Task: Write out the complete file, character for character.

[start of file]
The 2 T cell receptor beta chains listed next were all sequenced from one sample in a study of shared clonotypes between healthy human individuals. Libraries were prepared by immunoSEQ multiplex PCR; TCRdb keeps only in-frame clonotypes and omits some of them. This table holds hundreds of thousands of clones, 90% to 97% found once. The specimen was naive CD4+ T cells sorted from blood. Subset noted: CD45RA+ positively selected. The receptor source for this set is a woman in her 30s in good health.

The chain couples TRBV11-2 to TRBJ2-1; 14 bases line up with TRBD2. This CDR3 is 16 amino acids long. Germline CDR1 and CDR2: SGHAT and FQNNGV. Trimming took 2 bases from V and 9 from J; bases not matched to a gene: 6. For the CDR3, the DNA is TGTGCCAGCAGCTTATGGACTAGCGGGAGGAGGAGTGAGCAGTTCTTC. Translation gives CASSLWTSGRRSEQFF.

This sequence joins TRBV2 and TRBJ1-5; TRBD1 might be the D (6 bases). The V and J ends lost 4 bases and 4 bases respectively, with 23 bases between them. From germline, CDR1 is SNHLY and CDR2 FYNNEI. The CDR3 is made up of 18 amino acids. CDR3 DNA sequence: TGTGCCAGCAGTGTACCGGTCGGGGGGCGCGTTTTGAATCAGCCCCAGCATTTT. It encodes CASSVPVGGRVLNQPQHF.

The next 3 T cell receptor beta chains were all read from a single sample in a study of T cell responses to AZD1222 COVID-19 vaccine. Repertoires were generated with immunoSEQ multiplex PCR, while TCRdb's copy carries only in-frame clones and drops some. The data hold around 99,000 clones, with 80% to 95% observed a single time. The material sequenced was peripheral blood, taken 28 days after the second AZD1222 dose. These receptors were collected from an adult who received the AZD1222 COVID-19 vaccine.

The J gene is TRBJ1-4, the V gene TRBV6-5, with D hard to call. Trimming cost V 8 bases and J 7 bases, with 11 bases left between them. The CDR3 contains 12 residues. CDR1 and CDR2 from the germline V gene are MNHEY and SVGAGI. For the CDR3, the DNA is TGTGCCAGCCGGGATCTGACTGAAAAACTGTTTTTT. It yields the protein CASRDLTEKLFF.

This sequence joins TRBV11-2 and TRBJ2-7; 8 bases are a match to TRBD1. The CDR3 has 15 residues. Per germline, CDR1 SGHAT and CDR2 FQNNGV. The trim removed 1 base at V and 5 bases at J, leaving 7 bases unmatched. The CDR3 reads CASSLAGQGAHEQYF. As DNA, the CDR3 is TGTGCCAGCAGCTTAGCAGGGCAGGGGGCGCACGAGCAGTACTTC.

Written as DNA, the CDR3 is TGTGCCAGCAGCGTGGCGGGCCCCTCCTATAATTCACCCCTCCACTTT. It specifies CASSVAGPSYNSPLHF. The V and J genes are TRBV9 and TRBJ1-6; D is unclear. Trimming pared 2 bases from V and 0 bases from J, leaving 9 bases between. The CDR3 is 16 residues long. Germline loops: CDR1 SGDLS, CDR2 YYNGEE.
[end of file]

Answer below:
The 2 T cell receptor beta chains listed next were all sequenced from one sample in a study of shared clonotypes between healthy human individuals. Libraries were prepared by immunoSEQ multiplex PCR; TCRdb keeps only in-frame clonotypes and omits some of them. This table holds hundreds of thousands of clones, 90% to 97% found once. The specimen was naive CD4+ T cells sorted from blood. Subset noted: CD45RA+ positively selected. The receptor source for this set is a woman in her 30s in good health.

The chain couples TRBV11-2 to TRBJ2-1; 14 bases line up with TRBD2. This CDR3 is 16 amino acids long. Germline CDR1 and CDR2: SGHAT and FQNNGV. Trimming took 2 bases from V and 9 from J; bases not matched to a gene: 6. For the CDR3, the DNA is TGTGCCAGCAGCTTATGGACTAGCGGGAGGAGGAGTGAGCAGTTCTTC. Translation gives CASSLWTSGRRSEQFF.

This sequence joins TRBV2 and TRBJ1-5; TRBD1 might be the D (6 bases). The V and J ends lost 4 bases and 4 bases respectively, with 23 bases between them. From germline, CDR1 is SNHLY and CDR2 FYNNEI. The CDR3 is made up of 18 amino acids. CDR3 DNA sequence: TGTGCCAGCAGTGTACCGGTCGGGGGGCGCGTTTTGAATCAGCCCCAGCATTTT. It encodes CASSVPVGGRVLNQPQHF.

The next 3 T cell receptor beta chains were all read from a single sample in a study of T cell responses to AZD1222 COVID-19 vaccine. Repertoires were generated with immunoSEQ multiplex PCR, while TCRdb's copy carries only in-frame clones and drops some. The data hold around 99,000 clones, with 80% to 95% observed a single time. The material sequenced was peripheral blood, taken 28 days after the second AZD1222 dose. These receptors were collected from an adult who received the AZD1222 COVID-19 vaccine.

The J gene is TRBJ1-4, the V gene TRBV6-5, with D hard to call. Trimming cost V 8 bases and J 7 bases, with 11 bases left between them. The CDR3 contains 12 residues. CDR1 and CDR2 from the germline V gene are MNHEY and SVGAGI. For the CDR3, the DNA is TGTGCCAGCCGGGATCTGACTGAAAAACTGTTTTTT. It yields the protein CASRDLTEKLFF.

This sequence joins TRBV11-2 and TRBJ2-7; 8 bases are a match to TRBD1. The CDR3 has 15 residues. Per germline, CDR1 SGHAT and CDR2 FQNNGV. The trim removed 1 base at V and 5 bases at J, leaving 7 bases unmatched. The CDR3 reads CASSLAGQGAHEQYF. As DNA, the CDR3 is TGTGCCAGCAGCTTAGCAGGGCAGGGGGCGCACGAGCAGTACTTC.

Written as DNA, the CDR3 is TGTGCCAGCAGCGTGGCGGGCCCCTCCTATAATTCACCCCTCCACTTT. It specifies CASSVAGPSYNSPLHF. The V and J genes are TRBV9 and TRBJ1-6; D is unclear. Trimming pared 2 bases from V and 0 bases from J, leaving 9 bases between. The CDR3 is 16 residues long. Germline loops: CDR1 SGDLS, CDR2 YYNGEE.